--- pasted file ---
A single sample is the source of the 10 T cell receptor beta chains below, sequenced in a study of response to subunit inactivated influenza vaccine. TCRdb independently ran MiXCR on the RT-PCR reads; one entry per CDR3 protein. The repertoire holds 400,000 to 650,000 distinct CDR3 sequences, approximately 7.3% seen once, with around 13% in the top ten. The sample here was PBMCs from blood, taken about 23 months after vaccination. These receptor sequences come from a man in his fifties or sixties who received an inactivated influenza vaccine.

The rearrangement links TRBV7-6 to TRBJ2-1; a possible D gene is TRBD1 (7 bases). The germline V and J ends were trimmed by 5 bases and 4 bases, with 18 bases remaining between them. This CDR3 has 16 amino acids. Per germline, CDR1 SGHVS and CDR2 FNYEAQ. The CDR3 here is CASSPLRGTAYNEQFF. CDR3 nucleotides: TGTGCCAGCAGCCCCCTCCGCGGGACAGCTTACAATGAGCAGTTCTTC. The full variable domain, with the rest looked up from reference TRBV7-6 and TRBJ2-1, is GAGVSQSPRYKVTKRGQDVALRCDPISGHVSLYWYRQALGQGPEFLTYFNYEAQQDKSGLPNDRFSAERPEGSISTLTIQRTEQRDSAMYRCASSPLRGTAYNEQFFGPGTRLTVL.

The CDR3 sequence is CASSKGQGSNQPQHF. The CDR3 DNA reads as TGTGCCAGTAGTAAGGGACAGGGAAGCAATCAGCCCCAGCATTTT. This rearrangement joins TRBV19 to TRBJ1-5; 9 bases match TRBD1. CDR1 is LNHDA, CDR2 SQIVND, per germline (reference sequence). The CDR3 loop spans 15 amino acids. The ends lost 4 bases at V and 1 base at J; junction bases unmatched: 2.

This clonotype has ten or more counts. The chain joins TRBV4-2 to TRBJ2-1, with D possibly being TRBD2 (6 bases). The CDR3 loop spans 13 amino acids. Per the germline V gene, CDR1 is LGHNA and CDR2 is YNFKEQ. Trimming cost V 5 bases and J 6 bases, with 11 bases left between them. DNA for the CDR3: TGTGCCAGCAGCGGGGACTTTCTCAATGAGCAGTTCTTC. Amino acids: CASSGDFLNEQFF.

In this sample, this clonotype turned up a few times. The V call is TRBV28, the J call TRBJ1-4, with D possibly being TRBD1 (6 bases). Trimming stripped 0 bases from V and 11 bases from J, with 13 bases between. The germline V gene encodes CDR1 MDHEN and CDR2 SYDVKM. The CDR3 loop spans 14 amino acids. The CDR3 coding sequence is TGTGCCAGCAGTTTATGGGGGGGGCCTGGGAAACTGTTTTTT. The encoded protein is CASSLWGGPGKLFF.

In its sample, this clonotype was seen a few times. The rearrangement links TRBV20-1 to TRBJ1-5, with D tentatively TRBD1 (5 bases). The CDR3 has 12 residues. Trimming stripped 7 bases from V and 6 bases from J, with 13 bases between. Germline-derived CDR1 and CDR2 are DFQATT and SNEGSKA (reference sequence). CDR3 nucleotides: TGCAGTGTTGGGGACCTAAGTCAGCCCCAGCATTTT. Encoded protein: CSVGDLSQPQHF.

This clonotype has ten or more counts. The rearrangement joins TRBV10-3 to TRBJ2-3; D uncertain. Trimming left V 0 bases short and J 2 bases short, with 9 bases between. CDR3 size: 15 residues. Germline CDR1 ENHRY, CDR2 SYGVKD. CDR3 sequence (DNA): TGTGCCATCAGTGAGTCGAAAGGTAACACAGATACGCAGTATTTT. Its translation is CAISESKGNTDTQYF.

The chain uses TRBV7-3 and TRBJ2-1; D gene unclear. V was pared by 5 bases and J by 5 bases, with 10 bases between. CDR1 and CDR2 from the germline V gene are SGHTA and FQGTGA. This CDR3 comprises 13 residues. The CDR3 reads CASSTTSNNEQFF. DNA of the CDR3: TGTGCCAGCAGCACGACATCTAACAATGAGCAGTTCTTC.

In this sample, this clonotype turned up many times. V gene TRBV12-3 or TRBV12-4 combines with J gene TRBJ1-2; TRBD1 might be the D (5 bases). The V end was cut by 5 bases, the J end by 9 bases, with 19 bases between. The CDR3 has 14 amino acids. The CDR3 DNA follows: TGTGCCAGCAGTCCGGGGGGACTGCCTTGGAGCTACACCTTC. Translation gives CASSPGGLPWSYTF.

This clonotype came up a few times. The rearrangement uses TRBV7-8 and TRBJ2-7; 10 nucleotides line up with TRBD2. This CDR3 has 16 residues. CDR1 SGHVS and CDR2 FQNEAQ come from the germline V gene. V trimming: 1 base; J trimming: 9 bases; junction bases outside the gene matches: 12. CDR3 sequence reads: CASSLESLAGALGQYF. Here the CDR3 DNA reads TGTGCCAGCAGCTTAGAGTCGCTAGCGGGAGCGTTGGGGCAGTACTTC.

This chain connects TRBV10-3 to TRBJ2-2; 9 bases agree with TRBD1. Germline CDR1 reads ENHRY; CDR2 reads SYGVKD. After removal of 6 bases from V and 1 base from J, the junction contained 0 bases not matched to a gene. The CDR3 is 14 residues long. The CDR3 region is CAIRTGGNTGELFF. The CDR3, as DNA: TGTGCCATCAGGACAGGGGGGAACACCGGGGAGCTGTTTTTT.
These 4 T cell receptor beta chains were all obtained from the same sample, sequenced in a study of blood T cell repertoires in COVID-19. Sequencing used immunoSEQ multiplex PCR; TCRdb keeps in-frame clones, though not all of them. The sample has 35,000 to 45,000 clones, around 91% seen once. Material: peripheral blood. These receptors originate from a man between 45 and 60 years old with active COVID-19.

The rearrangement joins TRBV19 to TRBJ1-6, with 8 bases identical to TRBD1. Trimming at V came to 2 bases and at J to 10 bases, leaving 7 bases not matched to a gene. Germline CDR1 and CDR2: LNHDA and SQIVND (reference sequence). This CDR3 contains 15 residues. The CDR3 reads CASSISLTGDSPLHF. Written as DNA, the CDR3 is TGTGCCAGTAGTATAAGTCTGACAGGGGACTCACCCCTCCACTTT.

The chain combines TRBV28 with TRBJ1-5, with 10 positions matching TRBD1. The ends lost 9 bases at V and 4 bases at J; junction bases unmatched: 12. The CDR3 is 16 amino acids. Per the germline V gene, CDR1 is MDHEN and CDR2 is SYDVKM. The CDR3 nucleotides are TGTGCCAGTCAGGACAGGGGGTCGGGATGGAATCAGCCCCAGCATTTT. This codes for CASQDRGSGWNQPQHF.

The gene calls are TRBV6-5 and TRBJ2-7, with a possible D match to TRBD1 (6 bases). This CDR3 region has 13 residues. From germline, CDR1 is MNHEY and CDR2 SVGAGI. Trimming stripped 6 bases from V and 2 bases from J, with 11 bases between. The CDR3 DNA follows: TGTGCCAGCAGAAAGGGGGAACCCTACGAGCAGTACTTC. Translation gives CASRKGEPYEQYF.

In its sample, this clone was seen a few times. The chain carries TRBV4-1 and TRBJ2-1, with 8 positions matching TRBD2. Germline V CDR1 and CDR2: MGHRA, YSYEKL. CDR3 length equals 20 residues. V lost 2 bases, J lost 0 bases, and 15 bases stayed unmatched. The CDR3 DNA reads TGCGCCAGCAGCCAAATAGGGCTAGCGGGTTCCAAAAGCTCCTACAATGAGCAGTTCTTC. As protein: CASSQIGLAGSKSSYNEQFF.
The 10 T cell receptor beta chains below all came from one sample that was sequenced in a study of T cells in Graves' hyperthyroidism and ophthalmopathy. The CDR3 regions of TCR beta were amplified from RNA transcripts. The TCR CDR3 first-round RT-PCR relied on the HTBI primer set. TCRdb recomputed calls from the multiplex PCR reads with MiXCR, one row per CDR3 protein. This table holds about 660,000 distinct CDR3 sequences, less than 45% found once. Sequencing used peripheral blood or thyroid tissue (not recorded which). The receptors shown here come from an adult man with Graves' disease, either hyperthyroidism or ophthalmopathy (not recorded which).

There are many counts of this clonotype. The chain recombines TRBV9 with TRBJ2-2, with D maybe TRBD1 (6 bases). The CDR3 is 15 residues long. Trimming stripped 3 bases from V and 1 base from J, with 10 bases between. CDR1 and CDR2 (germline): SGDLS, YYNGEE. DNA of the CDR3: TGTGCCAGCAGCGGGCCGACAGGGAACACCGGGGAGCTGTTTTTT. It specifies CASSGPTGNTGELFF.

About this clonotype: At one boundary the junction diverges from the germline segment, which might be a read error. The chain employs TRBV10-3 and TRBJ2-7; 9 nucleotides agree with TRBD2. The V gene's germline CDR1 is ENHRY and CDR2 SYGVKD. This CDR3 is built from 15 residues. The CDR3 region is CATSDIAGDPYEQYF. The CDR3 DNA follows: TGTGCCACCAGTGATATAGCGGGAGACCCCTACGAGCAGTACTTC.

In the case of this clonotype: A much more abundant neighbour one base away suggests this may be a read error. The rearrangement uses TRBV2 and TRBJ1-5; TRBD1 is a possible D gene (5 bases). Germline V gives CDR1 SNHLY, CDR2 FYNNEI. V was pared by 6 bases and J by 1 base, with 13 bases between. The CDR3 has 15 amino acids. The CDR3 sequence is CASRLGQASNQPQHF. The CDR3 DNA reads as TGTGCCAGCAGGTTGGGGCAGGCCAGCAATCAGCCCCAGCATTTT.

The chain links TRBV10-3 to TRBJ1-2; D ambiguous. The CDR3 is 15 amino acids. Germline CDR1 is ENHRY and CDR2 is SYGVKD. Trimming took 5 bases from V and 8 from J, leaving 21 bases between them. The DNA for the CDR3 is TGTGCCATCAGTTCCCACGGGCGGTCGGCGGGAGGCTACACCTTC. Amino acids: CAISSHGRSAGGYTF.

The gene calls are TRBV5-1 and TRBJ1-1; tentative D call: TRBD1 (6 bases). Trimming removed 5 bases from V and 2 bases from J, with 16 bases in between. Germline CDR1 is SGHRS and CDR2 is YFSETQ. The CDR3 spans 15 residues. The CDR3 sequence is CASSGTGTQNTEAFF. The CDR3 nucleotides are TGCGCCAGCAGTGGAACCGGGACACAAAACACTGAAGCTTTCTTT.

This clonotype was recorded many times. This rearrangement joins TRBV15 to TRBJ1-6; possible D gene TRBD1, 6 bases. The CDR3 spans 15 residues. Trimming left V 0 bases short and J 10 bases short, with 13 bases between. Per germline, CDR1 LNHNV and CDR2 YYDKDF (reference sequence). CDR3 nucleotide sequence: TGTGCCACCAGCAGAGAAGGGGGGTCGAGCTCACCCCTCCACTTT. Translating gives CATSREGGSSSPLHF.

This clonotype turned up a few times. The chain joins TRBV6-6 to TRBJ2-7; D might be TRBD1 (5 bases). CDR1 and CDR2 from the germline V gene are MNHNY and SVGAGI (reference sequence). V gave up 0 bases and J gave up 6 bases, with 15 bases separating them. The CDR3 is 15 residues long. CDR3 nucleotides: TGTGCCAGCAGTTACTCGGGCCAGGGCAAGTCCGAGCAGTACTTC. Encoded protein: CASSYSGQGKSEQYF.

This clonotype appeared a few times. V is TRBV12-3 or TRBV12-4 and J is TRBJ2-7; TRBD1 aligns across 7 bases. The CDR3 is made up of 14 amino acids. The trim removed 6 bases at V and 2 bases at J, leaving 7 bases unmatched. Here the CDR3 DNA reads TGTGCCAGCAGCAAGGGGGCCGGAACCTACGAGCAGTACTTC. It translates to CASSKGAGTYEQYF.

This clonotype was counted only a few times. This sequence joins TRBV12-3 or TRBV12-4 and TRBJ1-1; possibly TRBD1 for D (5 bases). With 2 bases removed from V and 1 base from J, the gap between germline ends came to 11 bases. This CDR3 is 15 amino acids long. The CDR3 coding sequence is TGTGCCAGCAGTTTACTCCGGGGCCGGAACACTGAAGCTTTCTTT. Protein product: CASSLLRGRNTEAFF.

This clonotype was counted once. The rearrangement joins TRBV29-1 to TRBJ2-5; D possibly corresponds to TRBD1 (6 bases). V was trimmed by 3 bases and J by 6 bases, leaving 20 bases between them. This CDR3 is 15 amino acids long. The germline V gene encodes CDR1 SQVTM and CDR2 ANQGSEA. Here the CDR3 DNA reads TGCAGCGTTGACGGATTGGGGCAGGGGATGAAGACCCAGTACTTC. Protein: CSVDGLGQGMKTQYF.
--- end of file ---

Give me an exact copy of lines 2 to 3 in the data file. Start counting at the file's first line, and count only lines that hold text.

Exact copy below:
The rearrangement links TRBV7-6 to TRBJ2-1; a possible D gene is TRBD1 (7 bases). The germline V and J ends were trimmed by 5 bases and 4 bases, with 18 bases remaining between them. This CDR3 has 16 amino acids. Per germline, CDR1 SGHVS and CDR2 FNYEAQ. The CDR3 here is CASSPLRGTAYNEQFF. CDR3 nucleotides: TGTGCCAGCAGCCCCCTCCGCGGGACAGCTTACAATGAGCAGTTCTTC. The full variable domain, with the rest looked up from reference TRBV7-6 and TRBJ2-1, is GAGVSQSPRYKVTKRGQDVALRCDPISGHVSLYWYRQALGQGPEFLTYFNYEAQQDKSGLPNDRFSAERPEGSISTLTIQRTEQRDSAMYRCASSPLRGTAYNEQFFGPGTRLTVL.

The CDR3 sequence is CASSKGQGSNQPQHF. The CDR3 DNA reads as TGTGCCAGTAGTAAGGGACAGGGAAGCAATCAGCCCCAGCATTTT. This rearrangement joins TRBV19 to TRBJ1-5; 9 bases match TRBD1. CDR1 is LNHDA, CDR2 SQIVND, per germline (reference sequence). The CDR3 loop spans 15 amino acids. The ends lost 4 bases at V and 1 base at J; junction bases unmatched: 2.